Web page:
What follows is an adventure of self-discovery where Moana can evolve into the hero that has always been waiting inside to be unleashed. She’s a headstrong role model who’s willing to dive into situations well beyond her comprehension in order to learn how to be successful. She’s fearless and tenacious—two traits she’ll need to combat Maui’s ego. He’s let fame and notoriety go to his head considering everything he’s ever done was to receive adulation and love in return. He knows he failed in his effort to retrieve the Heart, but he’s unwilling to make it right because he believes it’s a fight he can’t win. Moana must poke at his vanity to strike up a deal and with every new display of strength earn Maui’s respect.
Cravalho is great in the lead role, imbuing Moana with an abundance of curiosity, faith, and courage. She wears her emotions on her sleeve whether dealing with her father’s disapproval, grandmother’s coaxing, or Maui’s sense of superiority. Her rapport with the latter is the film’s best quality, the two equally stubborn, sarcastic, and ferocious. And just like with Central Intelligence, Johnson shows he’s more than mere charisma as he brings layers to render Maui beyond the usual one-note sidekick trappings. There’s room for him to experience humility and guilt, his inner strength finding the room to outshine his reliance on magic. His demigod also possesses a tragic backstory to add depth to his persona, his actions steeped in overcoming the past while Moana’s village seeks to forget theirs.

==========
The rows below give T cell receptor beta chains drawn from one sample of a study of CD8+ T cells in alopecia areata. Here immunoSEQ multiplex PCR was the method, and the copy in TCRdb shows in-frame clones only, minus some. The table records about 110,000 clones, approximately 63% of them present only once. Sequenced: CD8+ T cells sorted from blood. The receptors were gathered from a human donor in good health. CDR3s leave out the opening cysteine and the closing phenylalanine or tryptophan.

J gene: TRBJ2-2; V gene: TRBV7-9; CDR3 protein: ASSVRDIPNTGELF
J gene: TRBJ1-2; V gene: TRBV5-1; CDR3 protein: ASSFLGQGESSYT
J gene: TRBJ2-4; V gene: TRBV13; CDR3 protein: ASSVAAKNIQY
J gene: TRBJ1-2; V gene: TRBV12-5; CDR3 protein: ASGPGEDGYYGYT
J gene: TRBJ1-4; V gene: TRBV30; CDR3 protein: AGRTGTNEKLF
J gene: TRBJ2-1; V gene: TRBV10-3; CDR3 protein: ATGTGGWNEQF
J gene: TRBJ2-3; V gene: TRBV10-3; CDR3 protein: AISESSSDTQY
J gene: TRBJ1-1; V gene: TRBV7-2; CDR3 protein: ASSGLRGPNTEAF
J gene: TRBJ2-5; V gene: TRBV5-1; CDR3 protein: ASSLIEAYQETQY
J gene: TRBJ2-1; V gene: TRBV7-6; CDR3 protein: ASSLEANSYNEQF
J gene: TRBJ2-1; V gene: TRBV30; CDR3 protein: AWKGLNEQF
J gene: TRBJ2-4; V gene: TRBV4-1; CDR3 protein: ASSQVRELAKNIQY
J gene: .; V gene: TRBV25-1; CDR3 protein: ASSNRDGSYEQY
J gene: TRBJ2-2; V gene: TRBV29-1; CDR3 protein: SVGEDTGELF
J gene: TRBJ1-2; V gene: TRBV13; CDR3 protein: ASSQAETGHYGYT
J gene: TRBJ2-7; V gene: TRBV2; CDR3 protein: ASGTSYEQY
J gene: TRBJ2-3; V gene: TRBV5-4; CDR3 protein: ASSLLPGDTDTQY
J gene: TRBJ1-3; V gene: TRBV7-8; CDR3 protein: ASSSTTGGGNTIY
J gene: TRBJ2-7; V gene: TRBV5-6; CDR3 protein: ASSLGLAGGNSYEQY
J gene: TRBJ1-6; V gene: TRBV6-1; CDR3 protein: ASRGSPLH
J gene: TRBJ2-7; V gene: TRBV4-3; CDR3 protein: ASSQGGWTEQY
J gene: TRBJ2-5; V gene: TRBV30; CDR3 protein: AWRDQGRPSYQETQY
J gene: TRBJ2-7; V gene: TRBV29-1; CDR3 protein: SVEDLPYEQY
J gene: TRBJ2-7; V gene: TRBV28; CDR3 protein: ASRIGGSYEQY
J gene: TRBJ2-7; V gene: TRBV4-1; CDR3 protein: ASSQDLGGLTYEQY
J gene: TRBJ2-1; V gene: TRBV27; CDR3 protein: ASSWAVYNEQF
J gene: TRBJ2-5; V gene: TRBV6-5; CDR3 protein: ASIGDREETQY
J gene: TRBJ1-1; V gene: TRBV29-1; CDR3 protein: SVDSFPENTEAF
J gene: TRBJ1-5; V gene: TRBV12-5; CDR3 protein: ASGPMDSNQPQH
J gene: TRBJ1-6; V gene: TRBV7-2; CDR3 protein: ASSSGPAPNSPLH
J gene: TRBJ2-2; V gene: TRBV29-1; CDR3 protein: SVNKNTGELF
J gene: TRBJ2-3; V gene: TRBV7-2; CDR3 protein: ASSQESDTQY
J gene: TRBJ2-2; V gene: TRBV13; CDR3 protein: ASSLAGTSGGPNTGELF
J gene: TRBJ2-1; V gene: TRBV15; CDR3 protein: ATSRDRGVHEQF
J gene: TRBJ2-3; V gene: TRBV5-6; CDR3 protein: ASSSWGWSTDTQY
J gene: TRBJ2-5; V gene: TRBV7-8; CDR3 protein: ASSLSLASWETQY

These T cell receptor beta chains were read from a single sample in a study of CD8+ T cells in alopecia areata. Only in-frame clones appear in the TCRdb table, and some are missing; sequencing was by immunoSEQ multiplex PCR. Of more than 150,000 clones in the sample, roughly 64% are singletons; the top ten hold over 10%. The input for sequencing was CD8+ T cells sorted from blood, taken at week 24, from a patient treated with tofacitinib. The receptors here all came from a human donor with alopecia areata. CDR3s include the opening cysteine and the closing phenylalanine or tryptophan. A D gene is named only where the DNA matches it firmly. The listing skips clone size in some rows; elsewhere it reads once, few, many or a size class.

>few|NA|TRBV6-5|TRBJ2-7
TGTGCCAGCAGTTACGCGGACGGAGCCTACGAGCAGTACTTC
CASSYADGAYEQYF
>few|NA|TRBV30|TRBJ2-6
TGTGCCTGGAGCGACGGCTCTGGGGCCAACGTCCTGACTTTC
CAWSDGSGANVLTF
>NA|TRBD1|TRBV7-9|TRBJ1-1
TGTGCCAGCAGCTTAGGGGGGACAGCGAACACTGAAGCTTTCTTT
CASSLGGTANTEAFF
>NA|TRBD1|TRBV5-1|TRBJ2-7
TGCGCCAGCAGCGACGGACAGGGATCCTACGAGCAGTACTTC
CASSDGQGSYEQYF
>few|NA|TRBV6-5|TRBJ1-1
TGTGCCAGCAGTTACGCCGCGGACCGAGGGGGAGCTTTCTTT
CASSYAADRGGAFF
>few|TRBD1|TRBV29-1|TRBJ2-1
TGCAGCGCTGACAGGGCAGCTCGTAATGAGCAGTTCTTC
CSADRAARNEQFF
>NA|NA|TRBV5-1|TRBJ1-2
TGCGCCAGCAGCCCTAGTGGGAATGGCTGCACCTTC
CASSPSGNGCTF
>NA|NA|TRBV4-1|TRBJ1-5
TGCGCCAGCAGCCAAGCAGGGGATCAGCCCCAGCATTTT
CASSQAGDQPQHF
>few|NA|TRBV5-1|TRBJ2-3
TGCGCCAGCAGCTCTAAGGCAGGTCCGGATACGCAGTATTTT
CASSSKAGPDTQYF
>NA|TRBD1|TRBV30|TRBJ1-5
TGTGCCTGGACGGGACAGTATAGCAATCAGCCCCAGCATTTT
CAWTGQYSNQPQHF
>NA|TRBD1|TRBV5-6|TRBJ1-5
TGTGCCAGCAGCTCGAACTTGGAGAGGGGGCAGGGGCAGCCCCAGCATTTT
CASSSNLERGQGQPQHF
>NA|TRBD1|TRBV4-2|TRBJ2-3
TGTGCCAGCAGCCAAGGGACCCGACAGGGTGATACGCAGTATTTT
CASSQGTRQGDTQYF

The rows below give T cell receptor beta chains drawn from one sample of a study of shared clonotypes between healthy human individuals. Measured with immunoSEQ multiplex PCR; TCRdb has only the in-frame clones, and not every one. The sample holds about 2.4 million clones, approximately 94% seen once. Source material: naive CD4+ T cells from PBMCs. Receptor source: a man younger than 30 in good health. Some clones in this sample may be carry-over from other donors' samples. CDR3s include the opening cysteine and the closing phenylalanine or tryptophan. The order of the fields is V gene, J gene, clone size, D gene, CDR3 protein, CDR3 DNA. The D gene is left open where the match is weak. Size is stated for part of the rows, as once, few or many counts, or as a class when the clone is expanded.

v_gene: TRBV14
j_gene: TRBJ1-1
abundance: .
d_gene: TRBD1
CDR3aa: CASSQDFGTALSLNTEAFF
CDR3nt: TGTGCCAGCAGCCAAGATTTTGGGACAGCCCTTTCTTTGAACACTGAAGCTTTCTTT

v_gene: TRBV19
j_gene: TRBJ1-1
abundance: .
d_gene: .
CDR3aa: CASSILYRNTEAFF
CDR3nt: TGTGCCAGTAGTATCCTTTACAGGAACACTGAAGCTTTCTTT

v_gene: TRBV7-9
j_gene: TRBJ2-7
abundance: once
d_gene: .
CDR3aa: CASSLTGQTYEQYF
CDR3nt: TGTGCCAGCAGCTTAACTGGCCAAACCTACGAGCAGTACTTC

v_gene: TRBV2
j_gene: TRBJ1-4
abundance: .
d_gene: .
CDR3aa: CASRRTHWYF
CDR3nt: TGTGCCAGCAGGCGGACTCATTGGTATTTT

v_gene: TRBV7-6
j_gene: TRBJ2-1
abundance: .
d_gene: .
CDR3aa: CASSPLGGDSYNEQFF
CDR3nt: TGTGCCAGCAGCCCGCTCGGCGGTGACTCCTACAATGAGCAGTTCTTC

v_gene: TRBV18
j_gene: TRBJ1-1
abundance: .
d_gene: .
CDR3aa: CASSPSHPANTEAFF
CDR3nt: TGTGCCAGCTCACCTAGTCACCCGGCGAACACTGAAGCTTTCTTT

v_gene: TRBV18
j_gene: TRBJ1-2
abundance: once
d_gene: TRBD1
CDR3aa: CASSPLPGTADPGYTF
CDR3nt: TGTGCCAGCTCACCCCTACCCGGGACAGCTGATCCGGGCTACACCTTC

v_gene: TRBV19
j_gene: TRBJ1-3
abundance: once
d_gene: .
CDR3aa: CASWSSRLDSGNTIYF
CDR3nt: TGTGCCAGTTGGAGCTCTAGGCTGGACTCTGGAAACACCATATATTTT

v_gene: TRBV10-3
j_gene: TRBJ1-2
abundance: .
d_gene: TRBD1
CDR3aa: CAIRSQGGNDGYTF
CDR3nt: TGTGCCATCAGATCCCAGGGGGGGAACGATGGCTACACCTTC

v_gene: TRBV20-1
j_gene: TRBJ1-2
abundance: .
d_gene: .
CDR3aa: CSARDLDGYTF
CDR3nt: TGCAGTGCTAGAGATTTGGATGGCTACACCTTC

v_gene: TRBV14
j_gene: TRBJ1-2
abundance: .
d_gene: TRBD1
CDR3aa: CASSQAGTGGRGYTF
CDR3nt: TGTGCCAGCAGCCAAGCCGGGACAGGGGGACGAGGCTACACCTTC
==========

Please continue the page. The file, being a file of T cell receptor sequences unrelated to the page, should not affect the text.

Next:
As for production value: it’s through the roof. I enjoyed Frozen enough, but never found it the instant classic it’s become—subpar music that never clicked melodically for me proving its greatest weakness. Moana nicely rights that ship with original music from Opetaia Foa’i, Mark Mancina, and Lin-Manuel Miranda. “How Far I Go” is an instant classic and “You’re Welcome” is a great introduction for Maui alongside the brilliant utilization of his tattoo as a story-telling device to enhance the lyrics. Both are very Miranda with obvious similarities to the style that’s swept the nation with “Hamilton”, but they stand on their own nonetheless. Add a fun ditty sung by Jemaine Clement‘s villainous crab Tamatoa in his David Bowie voice and we receive drama and humor alike.
The animation is gorgeous too with Moana and Maui’s flowing locks a feat unto itself. The water is peerless too, especially when it’s fully transparent. Overhead shots of a submerged Moana are great, but the true genius comes when the ocean (with a life of its own) parts to show marine life swimming behind walls of water. Tamatoa goes full bioluminescence with a bright two-dimensional feel and Te Ka’s lava is a force to reckon with in nightmarish brimstone. The look of everything has one-and-a-half feet in reality with just enough fantasy to instill it with magic (and comedy thanks to fun gags like Heihei’s stupidity). I hope the story honors the Polynesian people sufficiently because this film has the staying power to become a Disney legacy mainstay.
courtesy of Walt Disney Studios Motion Pictures